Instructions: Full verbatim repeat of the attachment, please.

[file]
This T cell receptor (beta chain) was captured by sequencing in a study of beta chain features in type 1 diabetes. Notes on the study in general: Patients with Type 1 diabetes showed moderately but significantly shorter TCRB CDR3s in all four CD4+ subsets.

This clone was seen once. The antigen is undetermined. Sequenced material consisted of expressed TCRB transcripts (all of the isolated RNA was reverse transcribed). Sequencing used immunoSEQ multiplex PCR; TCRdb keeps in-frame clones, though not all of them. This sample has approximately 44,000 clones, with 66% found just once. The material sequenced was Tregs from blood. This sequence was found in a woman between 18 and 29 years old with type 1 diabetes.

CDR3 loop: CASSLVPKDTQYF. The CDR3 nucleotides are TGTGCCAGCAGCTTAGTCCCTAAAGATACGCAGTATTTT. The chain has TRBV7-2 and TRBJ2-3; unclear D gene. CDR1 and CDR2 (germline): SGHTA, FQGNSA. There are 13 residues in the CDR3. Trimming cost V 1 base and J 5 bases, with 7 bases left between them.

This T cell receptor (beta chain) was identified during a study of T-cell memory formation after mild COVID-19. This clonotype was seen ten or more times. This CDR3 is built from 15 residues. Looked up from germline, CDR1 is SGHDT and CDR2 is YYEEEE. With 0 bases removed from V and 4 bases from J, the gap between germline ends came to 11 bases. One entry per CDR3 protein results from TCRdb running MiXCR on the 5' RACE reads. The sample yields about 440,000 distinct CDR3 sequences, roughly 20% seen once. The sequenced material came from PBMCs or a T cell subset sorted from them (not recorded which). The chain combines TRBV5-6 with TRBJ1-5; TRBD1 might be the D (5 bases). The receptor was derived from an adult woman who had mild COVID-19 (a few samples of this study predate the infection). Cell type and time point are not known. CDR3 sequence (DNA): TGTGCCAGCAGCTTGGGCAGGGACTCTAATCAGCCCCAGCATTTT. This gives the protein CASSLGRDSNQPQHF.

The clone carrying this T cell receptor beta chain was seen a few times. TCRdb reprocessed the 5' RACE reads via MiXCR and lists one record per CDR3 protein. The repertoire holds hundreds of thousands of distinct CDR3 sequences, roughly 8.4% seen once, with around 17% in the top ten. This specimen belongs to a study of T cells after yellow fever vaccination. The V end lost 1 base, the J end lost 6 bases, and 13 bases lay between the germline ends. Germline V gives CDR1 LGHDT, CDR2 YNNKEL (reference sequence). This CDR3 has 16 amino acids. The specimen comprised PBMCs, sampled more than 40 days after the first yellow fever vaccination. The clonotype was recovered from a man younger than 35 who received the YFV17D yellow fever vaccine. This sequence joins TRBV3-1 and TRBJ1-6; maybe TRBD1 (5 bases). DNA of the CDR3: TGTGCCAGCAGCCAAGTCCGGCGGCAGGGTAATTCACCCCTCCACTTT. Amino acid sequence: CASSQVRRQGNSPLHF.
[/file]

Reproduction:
This T cell receptor (beta chain) was captured by sequencing in a study of beta chain features in type 1 diabetes. Notes on the study in general: Patients with Type 1 diabetes showed moderately but significantly shorter TCRB CDR3s in all four CD4+ subsets.

This clone was seen once. The antigen is undetermined. Sequenced material consisted of expressed TCRB transcripts (all of the isolated RNA was reverse transcribed). Sequencing used immunoSEQ multiplex PCR; TCRdb keeps in-frame clones, though not all of them. This sample has approximately 44,000 clones, with 66% found just once. The material sequenced was Tregs from blood. This sequence was found in a woman between 18 and 29 years old with type 1 diabetes.

CDR3 loop: CASSLVPKDTQYF. The CDR3 nucleotides are TGTGCCAGCAGCTTAGTCCCTAAAGATACGCAGTATTTT. The chain has TRBV7-2 and TRBJ2-3; unclear D gene. CDR1 and CDR2 (germline): SGHTA, FQGNSA. There are 13 residues in the CDR3. Trimming cost V 1 base and J 5 bases, with 7 bases left between them.

This T cell receptor (beta chain) was identified during a study of T-cell memory formation after mild COVID-19. This clonotype was seen ten or more times. This CDR3 is built from 15 residues. Looked up from germline, CDR1 is SGHDT and CDR2 is YYEEEE. With 0 bases removed from V and 4 bases from J, the gap between germline ends came to 11 bases. One entry per CDR3 protein results from TCRdb running MiXCR on the 5' RACE reads. The sample yields about 440,000 distinct CDR3 sequences, roughly 20% seen once. The sequenced material came from PBMCs or a T cell subset sorted from them (not recorded which). The chain combines TRBV5-6 with TRBJ1-5; TRBD1 might be the D (5 bases). The receptor was derived from an adult woman who had mild COVID-19 (a few samples of this study predate the infection). Cell type and time point are not known. CDR3 sequence (DNA): TGTGCCAGCAGCTTGGGCAGGGACTCTAATCAGCCCCAGCATTTT. This gives the protein CASSLGRDSNQPQHF.

The clone carrying this T cell receptor beta chain was seen a few times. TCRdb reprocessed the 5' RACE reads via MiXCR and lists one record per CDR3 protein. The repertoire holds hundreds of thousands of distinct CDR3 sequences, roughly 8.4% seen once, with around 17% in the top ten. This specimen belongs to a study of T cells after yellow fever vaccination. The V end lost 1 base, the J end lost 6 bases, and 13 bases lay between the germline ends. Germline V gives CDR1 LGHDT, CDR2 YNNKEL (reference sequence). This CDR3 has 16 amino acids. The specimen comprised PBMCs, sampled more than 40 days after the first yellow fever vaccination. The clonotype was recovered from a man younger than 35 who received the YFV17D yellow fever vaccine. This sequence joins TRBV3-1 and TRBJ1-6; maybe TRBD1 (5 bases). DNA of the CDR3: TGTGCCAGCAGCCAAGTCCGGCGGCAGGGTAATTCACCCCTCCACTTT. Amino acid sequence: CASSQVRRQGNSPLHF.